In regard to duty, let me, in conclusion of this hasty letter, inform you that, nearly a hundred years ago, there was a day of remarkable gloom and darkness—still known as “the dark day”— a day when the light of the sun was slowly extinguished, as if by an eclipse. The legislature of Connecticut was in session, and as its members saw the unexpected and unaccountable darkness coming on, they shared in the general awe and terror. It was supposed by many that the last day—the day of judgment—had come. Some one, in the consternation of the hour, moved an adjournment. Then there arose an old Puritan legislator, Davenport of Stamford, and said that, if the last day had come, he desired to be found at his place, doing his duty, and, therefore, moved that candles be brought in, so that the House could proceed with its duty. There was quietness in that man’s mind, the quietness of heavenly wisdom and inflexible willingness to obey present duty. Duty, then, is the sublimest word in our language. Do your duty in all things, like the old Puritan. You cannot do more, you should never wish to do less. Never let me and your mother wear one grey hair for any lack of duty on your part.

Lee’s greatest glory consisted in this, that he never failed in any of these precepts, that he always allowed himself to be guided by these wise maxims in the most terrible storms of a troubled life, and the most gloomy moments of the civil strife. His military glory, however great it may be, yields to that of his having had continually before his eyes the accomplishment of his duty as the supreme end of his life. He tendered his resignation from a sentiment of what was owing to the state in which he was born; at every step in his career this sentiment was his only guide, and when the grand collapse came, and the cause for which he fought was crushed, the inward conviction of having done his best took away from him the bitterness of defeat, and gave him that fearless calm which cannot be contemplated without admiration. “Human virtues ought, in case of need, to equal human calamities,” were his words when all was lost, when all the minds around him bent under the accumulated weight of so much anguish and so many disasters. These words could only be uttered by a man who had made duty the first object of his life, and who had found the only glory worthy of the name in the accomplishment of it.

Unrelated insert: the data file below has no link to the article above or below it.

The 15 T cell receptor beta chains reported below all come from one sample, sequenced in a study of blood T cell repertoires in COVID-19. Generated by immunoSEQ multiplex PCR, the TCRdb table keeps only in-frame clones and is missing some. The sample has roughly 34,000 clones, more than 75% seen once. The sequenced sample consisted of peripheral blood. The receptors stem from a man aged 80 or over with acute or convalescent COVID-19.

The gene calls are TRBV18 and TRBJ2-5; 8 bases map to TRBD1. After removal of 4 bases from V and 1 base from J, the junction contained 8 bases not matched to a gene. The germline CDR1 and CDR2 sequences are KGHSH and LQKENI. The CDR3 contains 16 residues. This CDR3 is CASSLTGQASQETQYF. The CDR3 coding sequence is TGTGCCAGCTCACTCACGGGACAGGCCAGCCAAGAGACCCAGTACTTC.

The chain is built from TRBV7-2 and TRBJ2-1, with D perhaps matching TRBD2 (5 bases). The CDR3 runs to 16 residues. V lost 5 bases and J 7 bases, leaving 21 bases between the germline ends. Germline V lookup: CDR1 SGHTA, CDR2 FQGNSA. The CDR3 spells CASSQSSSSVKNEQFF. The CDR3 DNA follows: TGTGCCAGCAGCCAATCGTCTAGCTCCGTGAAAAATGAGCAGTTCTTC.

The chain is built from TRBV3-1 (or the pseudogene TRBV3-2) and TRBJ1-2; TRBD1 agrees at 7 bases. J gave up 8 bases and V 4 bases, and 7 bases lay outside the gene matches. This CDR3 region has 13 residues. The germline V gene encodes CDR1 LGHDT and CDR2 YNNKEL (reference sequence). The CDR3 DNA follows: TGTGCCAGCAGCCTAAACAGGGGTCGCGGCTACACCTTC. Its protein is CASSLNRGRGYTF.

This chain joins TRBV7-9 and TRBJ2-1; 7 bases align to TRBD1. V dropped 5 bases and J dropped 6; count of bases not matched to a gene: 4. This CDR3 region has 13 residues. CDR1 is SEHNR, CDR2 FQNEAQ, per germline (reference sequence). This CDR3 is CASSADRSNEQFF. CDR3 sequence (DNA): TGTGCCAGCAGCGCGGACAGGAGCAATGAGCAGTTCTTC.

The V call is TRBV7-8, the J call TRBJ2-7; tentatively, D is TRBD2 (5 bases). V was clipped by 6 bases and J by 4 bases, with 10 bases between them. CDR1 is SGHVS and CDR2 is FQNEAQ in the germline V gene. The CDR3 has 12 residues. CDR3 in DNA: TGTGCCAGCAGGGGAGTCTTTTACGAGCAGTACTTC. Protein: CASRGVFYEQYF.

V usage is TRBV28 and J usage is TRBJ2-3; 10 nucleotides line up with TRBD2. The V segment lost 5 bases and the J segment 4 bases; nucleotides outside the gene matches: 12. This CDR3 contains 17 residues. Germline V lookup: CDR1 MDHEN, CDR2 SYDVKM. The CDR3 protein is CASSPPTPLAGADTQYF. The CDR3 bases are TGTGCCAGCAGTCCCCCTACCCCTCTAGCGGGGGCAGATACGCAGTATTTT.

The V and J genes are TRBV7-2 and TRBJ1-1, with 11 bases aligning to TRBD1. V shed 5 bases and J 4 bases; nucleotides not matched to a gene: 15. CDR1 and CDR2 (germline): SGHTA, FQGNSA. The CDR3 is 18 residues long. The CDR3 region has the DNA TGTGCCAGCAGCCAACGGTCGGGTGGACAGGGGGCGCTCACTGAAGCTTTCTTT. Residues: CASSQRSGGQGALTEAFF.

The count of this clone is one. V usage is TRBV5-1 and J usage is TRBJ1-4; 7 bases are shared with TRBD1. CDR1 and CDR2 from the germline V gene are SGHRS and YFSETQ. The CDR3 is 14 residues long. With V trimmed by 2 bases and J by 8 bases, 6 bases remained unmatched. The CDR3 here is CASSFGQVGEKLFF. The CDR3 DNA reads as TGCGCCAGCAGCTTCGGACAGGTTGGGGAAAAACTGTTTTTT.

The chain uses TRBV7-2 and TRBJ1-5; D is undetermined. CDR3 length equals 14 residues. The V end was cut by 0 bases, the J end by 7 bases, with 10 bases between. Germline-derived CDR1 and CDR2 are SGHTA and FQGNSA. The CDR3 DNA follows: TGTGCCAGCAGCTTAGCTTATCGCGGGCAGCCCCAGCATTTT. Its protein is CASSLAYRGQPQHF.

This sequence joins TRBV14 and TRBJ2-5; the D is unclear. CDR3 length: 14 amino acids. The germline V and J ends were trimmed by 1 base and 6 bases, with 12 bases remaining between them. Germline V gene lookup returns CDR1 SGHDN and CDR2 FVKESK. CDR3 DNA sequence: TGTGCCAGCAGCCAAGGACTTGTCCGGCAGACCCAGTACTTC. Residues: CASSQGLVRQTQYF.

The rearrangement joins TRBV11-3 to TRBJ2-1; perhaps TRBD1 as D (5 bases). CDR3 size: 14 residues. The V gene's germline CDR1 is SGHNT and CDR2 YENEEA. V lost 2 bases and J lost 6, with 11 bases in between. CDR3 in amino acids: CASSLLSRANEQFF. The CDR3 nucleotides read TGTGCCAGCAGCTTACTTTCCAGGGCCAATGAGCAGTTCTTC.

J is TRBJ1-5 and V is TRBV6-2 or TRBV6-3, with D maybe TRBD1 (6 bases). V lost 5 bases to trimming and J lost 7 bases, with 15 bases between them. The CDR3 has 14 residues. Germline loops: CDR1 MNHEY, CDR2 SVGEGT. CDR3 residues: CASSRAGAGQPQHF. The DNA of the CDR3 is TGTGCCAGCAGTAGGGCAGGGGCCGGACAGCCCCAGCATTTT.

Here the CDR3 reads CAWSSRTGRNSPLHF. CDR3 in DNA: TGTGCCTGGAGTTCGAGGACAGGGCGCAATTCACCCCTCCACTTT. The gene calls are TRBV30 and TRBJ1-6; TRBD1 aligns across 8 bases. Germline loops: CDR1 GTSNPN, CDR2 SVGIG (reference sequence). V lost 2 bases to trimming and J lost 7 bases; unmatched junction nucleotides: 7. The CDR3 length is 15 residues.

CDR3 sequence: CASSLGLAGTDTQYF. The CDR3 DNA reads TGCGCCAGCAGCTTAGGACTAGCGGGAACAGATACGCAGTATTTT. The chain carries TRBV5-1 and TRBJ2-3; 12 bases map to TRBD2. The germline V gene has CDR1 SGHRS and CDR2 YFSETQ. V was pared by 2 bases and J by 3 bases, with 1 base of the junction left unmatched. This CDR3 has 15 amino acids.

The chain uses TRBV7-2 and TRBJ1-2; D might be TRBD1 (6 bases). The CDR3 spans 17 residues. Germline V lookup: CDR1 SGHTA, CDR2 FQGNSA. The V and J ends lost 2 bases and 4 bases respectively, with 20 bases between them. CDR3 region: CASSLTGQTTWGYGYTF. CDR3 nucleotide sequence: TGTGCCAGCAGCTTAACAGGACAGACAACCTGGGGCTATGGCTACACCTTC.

There are some persons who think that Lee was mistaken in embracing the cause of the South. This objection takes nothing from his greatness. What he did he at least regarded as right. The old Puritan whom he so much admired was neither calmer nor more resolute than he, when the last day of the cause for which he struggled came. In the spring of 1865, it was manifest to all those who beheld him unshaken in the midst of the universal downfall, that his only ambition was “that he might be found at his post doing his duty.”

It has been said that he sought to influence other officers of the United States army, natives of the South like himself, and so cause them to send in their resignation. Nothing can be less true. One of his old companions in arms testifies to the contrary in the following letter:

Immediately after Mr. Lincoln’s election, I wrote to him (i.e. General Lee) in the effusion of our old friendship, asking his advice, and seeking to know what he intended to do. My letter was not answered. We could not help being struck with this fact, that the scrupulous reserve which he always maintained in the discussion of political affairs, or the rigid exactness which he showed in fulfilling his military duties, had never been greater than in this moment of solemn crisis.